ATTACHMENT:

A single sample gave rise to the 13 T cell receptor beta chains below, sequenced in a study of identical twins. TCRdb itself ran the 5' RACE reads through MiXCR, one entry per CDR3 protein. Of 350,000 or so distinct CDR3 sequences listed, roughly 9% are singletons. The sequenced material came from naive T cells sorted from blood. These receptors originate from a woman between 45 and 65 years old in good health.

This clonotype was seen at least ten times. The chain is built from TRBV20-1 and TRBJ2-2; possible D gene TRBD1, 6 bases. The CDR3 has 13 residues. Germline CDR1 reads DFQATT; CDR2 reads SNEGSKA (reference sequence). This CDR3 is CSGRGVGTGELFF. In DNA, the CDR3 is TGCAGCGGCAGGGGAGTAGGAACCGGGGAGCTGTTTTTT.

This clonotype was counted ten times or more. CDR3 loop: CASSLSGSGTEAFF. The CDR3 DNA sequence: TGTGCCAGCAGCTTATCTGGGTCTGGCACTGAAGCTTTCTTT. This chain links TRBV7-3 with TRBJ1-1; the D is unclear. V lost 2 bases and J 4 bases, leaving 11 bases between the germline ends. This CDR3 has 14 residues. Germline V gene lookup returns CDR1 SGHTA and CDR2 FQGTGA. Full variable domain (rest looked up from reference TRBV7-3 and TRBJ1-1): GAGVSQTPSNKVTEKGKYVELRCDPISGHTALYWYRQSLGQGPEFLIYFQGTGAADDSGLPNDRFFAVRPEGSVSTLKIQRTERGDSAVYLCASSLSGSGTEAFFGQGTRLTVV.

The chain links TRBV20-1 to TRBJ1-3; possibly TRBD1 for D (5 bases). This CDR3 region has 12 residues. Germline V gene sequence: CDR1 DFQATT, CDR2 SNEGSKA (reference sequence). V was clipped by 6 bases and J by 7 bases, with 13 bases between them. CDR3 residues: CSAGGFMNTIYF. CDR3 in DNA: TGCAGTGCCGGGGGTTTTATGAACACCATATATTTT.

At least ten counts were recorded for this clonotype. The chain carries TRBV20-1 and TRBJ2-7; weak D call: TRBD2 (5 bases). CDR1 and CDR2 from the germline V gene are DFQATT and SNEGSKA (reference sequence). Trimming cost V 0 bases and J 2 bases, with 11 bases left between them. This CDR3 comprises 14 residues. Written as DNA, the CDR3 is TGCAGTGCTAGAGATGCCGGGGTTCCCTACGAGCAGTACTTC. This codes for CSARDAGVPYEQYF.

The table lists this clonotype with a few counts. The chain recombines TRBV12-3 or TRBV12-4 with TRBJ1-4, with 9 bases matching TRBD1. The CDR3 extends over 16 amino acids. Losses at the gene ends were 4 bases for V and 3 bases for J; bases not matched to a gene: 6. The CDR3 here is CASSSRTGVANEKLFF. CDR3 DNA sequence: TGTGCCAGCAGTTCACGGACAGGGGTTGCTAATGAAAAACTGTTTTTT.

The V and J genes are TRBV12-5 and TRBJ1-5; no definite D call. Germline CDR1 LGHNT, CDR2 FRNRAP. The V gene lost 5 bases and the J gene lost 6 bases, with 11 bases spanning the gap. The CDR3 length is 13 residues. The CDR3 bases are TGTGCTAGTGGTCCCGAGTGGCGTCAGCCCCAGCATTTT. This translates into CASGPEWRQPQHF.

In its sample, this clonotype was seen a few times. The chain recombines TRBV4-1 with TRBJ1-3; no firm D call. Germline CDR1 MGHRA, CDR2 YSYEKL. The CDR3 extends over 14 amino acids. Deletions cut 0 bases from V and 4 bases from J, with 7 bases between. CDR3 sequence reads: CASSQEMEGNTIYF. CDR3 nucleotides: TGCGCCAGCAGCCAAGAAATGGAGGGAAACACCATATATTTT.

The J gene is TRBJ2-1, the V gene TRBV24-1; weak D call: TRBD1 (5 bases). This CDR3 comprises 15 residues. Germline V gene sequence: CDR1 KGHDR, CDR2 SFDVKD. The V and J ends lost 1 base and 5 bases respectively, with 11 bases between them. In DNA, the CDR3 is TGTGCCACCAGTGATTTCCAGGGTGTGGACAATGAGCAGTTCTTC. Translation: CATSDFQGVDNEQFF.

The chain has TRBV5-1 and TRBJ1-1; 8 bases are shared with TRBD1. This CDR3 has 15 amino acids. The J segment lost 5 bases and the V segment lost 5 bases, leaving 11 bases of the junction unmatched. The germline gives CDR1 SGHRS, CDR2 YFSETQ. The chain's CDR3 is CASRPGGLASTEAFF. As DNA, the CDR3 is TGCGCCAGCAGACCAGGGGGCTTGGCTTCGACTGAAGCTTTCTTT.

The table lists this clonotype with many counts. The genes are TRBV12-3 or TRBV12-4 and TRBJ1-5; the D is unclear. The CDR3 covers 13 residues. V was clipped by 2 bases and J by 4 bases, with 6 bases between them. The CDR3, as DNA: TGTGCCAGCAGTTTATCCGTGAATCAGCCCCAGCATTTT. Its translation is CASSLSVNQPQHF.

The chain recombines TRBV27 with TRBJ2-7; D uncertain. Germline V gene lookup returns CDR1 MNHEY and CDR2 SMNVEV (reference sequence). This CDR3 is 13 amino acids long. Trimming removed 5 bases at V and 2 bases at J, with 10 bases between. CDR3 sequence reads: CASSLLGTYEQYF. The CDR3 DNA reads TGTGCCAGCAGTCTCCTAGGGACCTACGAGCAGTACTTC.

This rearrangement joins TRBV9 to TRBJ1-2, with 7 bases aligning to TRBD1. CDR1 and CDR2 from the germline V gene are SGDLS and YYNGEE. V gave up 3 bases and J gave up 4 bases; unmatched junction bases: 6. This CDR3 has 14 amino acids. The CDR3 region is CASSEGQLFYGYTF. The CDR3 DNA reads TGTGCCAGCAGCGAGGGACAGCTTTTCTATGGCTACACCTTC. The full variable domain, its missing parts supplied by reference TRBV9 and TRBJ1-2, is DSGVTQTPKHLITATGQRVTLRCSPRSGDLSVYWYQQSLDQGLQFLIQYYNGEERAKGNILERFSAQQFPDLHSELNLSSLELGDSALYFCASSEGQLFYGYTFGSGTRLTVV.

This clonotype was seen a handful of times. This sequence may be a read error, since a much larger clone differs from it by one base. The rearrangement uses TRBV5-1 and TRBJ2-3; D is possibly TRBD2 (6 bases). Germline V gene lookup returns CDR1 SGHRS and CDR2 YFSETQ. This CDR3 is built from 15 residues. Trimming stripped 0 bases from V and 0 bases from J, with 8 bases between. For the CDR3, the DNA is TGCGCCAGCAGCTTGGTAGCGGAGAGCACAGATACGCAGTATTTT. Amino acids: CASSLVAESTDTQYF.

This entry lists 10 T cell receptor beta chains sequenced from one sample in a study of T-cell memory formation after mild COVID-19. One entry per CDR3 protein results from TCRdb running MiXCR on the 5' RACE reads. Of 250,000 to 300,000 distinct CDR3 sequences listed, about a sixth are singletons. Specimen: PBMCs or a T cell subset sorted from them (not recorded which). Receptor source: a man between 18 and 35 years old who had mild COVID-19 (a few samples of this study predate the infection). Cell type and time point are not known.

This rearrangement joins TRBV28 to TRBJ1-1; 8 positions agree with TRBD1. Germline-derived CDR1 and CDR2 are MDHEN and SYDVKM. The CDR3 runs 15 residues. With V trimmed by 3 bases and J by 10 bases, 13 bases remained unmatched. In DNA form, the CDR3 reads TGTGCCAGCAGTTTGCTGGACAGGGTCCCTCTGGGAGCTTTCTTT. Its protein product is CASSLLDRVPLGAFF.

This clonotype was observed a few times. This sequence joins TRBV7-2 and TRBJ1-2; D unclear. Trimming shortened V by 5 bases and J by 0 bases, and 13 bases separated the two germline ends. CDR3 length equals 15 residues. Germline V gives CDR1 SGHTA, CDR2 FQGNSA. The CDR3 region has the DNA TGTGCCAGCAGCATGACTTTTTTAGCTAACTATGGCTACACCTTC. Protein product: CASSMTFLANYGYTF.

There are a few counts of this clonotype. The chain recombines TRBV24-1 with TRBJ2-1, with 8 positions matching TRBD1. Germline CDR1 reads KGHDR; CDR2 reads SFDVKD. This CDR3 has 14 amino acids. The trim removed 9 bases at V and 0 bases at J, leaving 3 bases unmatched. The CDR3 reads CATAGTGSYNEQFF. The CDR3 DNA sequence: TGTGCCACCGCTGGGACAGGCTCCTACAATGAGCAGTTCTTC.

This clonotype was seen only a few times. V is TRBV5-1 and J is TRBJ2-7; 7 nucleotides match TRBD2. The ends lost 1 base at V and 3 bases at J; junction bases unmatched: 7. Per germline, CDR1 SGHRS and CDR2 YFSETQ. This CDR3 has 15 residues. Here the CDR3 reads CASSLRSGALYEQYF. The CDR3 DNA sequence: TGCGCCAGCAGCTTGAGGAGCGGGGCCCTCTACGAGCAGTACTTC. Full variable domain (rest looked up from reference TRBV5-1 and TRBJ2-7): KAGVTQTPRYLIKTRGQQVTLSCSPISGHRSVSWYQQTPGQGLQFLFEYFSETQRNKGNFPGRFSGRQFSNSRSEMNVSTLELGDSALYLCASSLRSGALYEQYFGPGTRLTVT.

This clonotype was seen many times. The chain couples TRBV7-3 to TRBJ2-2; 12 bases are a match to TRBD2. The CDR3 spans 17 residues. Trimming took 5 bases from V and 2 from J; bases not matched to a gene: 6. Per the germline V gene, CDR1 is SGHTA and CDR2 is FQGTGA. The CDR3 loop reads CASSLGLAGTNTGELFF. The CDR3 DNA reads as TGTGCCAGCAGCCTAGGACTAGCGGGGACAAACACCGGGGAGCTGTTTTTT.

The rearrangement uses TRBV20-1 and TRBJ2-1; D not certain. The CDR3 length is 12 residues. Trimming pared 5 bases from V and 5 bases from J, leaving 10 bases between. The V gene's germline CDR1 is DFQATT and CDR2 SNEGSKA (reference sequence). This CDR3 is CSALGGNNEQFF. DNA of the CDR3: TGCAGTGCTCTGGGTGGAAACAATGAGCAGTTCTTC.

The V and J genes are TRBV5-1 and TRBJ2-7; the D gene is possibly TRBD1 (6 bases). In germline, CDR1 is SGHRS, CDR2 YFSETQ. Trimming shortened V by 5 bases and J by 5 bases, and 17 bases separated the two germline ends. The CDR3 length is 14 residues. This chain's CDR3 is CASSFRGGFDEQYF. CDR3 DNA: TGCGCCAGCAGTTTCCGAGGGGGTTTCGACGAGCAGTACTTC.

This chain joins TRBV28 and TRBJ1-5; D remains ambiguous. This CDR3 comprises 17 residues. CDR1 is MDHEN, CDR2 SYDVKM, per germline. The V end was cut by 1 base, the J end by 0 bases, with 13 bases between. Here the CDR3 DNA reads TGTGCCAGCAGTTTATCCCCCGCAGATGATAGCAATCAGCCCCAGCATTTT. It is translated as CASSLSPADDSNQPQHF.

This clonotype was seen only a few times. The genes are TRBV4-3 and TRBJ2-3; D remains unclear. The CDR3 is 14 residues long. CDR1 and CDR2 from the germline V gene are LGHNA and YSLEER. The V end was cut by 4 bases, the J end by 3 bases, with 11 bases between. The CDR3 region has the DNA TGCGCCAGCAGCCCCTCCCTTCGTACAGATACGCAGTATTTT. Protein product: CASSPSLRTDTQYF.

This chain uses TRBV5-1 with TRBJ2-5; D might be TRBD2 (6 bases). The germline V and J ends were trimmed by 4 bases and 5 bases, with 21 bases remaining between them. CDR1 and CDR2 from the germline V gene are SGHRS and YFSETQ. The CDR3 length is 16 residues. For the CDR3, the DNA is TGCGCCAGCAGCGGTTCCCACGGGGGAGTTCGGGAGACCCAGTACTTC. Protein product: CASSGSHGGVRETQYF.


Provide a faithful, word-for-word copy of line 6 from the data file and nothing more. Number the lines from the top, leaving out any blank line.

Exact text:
The table lists this clonotype with a few counts. The chain recombines TRBV12-3 or TRBV12-4 with TRBJ1-4, with 9 bases matching TRBD1. The CDR3 extends over 16 amino acids. Losses at the gene ends were 4 bases for V and 3 bases for J; bases not matched to a gene: 6. The CDR3 here is CASSSRTGVANEKLFF. CDR3 DNA sequence: TGTGCCAGCAGTTCACGGACAGGGGTTGCTAATGAAAAACTGTTTTTT.